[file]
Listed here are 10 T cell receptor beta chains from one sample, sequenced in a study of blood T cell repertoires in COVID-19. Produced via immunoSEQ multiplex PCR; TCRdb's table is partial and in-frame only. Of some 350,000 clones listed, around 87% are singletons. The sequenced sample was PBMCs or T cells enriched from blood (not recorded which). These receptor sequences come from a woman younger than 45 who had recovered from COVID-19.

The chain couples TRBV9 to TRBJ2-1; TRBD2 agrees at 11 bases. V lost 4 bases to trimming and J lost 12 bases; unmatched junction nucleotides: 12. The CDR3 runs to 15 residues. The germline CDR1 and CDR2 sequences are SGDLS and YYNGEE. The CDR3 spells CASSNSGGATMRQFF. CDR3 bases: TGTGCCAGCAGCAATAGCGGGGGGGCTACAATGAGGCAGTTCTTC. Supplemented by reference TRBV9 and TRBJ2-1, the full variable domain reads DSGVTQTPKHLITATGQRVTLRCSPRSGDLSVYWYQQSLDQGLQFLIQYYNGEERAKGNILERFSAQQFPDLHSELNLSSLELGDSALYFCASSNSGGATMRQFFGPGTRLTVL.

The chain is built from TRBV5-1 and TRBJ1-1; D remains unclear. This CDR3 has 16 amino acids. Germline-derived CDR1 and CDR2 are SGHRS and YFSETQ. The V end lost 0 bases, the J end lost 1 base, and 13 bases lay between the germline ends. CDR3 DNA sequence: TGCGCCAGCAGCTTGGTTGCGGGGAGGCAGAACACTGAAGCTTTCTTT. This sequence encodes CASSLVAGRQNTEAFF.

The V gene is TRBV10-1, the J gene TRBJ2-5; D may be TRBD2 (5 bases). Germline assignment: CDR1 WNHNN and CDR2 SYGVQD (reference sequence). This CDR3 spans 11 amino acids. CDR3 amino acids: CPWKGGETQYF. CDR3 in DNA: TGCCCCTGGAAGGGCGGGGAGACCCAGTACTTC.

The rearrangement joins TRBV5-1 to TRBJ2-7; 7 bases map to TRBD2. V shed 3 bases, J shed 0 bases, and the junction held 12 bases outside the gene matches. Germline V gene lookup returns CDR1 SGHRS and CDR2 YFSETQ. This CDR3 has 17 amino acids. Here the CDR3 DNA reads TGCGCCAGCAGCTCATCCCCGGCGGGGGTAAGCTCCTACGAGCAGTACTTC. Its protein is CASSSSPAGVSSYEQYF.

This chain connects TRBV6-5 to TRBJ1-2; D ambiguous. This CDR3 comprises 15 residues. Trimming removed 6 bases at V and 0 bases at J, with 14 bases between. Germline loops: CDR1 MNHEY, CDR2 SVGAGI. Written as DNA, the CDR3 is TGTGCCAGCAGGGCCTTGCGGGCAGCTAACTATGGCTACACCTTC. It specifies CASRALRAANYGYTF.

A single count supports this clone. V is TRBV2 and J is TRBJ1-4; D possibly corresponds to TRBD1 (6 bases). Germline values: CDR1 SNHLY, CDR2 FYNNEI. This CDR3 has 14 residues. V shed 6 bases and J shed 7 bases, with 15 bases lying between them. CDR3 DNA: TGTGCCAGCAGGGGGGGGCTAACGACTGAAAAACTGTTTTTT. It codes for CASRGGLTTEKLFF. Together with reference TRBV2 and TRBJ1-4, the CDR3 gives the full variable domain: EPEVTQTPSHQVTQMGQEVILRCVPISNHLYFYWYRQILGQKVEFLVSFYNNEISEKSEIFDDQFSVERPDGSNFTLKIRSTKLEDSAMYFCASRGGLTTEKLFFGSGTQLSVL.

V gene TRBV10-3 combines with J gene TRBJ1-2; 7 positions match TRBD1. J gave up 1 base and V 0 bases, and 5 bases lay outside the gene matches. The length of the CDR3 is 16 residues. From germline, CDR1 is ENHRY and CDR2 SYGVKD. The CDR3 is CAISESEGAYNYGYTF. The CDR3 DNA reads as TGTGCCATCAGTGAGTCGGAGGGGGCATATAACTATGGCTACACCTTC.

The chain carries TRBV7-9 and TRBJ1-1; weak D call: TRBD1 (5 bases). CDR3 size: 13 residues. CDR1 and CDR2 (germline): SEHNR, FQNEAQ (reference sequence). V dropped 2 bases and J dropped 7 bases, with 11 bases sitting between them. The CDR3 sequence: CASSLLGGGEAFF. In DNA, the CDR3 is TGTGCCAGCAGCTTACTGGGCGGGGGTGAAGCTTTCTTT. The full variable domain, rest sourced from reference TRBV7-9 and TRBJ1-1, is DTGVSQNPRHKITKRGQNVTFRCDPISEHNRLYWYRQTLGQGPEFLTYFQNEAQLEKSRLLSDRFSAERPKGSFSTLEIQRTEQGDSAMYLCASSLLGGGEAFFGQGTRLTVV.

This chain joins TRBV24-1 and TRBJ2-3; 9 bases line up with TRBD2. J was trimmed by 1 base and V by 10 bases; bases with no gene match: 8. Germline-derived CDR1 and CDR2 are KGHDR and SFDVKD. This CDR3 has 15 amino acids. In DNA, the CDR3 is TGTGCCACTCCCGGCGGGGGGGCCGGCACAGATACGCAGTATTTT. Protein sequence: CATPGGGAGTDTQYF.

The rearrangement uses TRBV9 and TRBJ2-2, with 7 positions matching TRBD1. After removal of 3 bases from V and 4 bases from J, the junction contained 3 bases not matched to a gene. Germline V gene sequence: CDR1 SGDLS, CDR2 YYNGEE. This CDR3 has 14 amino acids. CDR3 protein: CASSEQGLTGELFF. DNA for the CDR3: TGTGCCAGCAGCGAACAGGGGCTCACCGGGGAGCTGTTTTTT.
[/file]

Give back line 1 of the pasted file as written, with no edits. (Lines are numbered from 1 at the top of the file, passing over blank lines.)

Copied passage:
Listed here are 10 T cell receptor beta chains from one sample, sequenced in a study of blood T cell repertoires in COVID-19. Produced via immunoSEQ multiplex PCR; TCRdb's table is partial and in-frame only. Of some 350,000 clones listed, around 87% are singletons. The sequenced sample was PBMCs or T cells enriched from blood (not recorded which). These receptor sequences come from a woman younger than 45 who had recovered from COVID-19.